The Titanic

Saturday, 4 August 2007

A friend once told me that he thinks that the reason why we are so impressed with the Titanic, is that unconsciously we recognise that the “unsinkable ship” is a metaphor for our ego. Many people live their lives as if their body is “unsinkable” and as if they will live forever.
I have not yet seen the movie that is made of the Titanic, but what I heard read and saw of it, shows that the esoteric metaphor is all over the movie too. Joseph Campbell would have loved this movie. Last night I played the CD that The White Star Orchestra made with music as heard on that fateful voyage
Harold Bride, a Marconi wireless operator on the Titanic, survived the disaster and told: ”From aft came the tunes of the band. It was a ragtime tune—I don’t know what. Then there was “Autumn”… The way the band kept playing was a noble thing… The last I saw of the band, when I was floating out to the sea with my life belt on, it was still playing “Autumn”. How they ever did it I cannot imagine.”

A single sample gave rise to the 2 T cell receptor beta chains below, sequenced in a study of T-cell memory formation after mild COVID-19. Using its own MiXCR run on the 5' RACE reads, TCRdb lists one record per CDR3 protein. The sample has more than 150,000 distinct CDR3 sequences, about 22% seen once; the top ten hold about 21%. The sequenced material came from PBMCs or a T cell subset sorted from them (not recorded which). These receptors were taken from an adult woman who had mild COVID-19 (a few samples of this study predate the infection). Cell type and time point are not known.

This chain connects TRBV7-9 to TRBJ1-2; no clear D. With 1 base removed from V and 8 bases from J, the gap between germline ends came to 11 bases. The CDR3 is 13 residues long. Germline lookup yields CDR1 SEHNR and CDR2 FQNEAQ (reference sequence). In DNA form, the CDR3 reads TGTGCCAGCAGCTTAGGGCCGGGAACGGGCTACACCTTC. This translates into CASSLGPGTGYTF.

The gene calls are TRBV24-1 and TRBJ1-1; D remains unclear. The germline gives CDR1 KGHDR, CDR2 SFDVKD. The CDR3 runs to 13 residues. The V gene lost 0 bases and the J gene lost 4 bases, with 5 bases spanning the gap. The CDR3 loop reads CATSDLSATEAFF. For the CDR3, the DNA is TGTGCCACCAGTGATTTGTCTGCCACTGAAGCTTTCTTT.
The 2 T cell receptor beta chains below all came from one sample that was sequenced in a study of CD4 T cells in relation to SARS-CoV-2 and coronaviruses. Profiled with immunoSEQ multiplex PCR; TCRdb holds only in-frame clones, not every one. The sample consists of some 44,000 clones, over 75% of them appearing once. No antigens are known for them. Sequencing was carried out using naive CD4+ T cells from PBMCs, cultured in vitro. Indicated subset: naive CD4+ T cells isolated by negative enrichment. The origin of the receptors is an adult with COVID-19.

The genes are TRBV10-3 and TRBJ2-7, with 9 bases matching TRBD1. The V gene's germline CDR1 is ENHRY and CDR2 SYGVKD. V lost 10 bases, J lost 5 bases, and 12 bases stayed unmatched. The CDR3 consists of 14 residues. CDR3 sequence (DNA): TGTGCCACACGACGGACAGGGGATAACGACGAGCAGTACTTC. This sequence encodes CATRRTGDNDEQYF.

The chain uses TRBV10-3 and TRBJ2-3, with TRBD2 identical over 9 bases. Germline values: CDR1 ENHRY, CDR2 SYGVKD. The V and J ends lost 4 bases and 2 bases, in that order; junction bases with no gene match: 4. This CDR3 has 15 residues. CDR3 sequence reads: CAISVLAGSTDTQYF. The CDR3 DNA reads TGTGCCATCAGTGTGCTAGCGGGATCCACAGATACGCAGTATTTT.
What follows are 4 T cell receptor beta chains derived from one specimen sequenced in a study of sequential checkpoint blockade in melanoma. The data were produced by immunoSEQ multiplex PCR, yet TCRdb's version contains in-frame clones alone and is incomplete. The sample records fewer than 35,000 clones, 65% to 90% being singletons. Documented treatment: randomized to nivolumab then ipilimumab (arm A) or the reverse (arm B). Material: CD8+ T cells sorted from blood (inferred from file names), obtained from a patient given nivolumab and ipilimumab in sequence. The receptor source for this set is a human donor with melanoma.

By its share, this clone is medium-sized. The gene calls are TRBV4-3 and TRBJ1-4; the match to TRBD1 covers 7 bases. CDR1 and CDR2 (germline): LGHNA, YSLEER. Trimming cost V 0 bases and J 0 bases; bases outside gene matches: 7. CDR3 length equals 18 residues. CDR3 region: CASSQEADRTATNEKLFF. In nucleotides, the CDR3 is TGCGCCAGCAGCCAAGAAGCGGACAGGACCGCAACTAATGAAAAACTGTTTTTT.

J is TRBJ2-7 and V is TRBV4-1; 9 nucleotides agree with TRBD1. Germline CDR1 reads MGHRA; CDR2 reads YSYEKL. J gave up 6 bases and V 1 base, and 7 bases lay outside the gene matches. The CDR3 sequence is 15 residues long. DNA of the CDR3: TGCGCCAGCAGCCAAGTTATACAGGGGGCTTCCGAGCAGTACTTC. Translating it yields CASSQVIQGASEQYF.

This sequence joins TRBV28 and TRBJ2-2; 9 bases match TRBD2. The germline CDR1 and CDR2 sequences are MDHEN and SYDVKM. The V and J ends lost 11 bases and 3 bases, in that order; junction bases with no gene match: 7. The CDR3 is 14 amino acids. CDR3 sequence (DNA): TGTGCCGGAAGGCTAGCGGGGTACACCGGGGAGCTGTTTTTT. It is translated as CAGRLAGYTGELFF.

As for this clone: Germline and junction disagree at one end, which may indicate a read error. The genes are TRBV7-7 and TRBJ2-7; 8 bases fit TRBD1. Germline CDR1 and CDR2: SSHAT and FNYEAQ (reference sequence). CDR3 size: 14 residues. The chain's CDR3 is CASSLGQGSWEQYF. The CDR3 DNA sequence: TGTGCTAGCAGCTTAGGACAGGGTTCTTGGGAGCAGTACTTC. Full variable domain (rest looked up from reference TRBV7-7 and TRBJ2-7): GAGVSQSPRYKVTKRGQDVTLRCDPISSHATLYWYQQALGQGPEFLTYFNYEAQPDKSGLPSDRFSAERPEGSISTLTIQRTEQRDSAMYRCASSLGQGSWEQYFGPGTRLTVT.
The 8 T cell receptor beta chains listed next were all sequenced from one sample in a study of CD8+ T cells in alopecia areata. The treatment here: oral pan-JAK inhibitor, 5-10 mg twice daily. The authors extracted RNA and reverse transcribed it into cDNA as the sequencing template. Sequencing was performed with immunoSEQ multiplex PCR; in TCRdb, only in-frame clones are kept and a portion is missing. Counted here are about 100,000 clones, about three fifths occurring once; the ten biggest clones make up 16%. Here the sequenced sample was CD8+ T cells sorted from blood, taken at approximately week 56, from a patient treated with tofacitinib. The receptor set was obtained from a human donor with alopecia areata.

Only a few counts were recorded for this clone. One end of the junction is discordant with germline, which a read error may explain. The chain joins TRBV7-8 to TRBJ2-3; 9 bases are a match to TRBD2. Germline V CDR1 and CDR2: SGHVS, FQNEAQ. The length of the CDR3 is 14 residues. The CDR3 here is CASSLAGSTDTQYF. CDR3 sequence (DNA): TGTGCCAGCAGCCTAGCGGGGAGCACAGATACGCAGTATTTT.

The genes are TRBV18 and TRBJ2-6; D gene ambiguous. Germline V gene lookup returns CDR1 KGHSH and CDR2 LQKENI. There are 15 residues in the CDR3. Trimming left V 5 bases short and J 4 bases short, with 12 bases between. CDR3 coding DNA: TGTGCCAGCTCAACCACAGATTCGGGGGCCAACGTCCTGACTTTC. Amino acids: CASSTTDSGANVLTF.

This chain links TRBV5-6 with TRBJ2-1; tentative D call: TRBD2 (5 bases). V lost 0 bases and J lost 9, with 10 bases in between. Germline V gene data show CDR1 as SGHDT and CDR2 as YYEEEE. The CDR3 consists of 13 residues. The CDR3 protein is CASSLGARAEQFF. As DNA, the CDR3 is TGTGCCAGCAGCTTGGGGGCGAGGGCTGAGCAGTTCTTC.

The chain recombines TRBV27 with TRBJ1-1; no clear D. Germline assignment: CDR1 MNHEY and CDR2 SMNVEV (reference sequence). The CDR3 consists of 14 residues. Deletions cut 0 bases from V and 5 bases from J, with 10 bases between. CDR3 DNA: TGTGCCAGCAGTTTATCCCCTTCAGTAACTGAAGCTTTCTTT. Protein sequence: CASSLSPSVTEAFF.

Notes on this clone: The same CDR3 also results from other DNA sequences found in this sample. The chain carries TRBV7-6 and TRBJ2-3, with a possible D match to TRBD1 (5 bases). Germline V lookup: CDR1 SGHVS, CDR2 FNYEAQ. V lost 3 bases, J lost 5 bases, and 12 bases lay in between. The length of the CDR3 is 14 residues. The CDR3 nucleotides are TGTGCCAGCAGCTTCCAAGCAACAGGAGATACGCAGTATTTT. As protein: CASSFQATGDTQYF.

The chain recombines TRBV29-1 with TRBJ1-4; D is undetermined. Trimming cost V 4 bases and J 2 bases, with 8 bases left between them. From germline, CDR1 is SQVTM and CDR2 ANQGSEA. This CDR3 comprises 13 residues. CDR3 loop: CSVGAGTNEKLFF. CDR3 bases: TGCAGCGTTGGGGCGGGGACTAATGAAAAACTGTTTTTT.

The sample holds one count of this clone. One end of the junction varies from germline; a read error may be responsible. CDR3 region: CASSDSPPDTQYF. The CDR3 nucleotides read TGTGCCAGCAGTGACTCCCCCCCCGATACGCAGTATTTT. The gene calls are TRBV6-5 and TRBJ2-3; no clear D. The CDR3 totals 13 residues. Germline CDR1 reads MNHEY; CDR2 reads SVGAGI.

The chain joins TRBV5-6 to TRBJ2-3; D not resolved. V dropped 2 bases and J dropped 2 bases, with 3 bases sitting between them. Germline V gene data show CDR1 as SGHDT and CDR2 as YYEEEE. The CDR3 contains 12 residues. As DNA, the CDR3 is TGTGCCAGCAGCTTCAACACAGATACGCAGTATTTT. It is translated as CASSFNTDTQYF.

Ian Whitcomb was the man behind this Titanic CD. White Star Line was the name of the company that owned the Titanic, and her twin sister, the Olympic, who also sank.
The original White Star Orchestra was led by Wallace Harley and since there is a lot of documentation of how and what the band played, Ian Whitcomb has probably made a fair reproduction of the music played on that fateful voyage. It was not meant to drive people wild; the music was for ballroom dancing and filling up the spaces in between conversations. It is not what I prefer to listen to. But the idea, to reproduce the music played on the Titanic, is fascinating.
The booklet that is with the CD is a labour of love: beautiful artwork, great stories, good documentation, I wish all my CD’s were made like this one.
Strange enough there is no recording of Autumn on the CD, and because I don’t there is much audience for a ballroom tune, I choose the recitation by Ian Whitcomb of a poem, The convergence of the twain (lines on the loss of the Titanic), written by Thomas Hardy.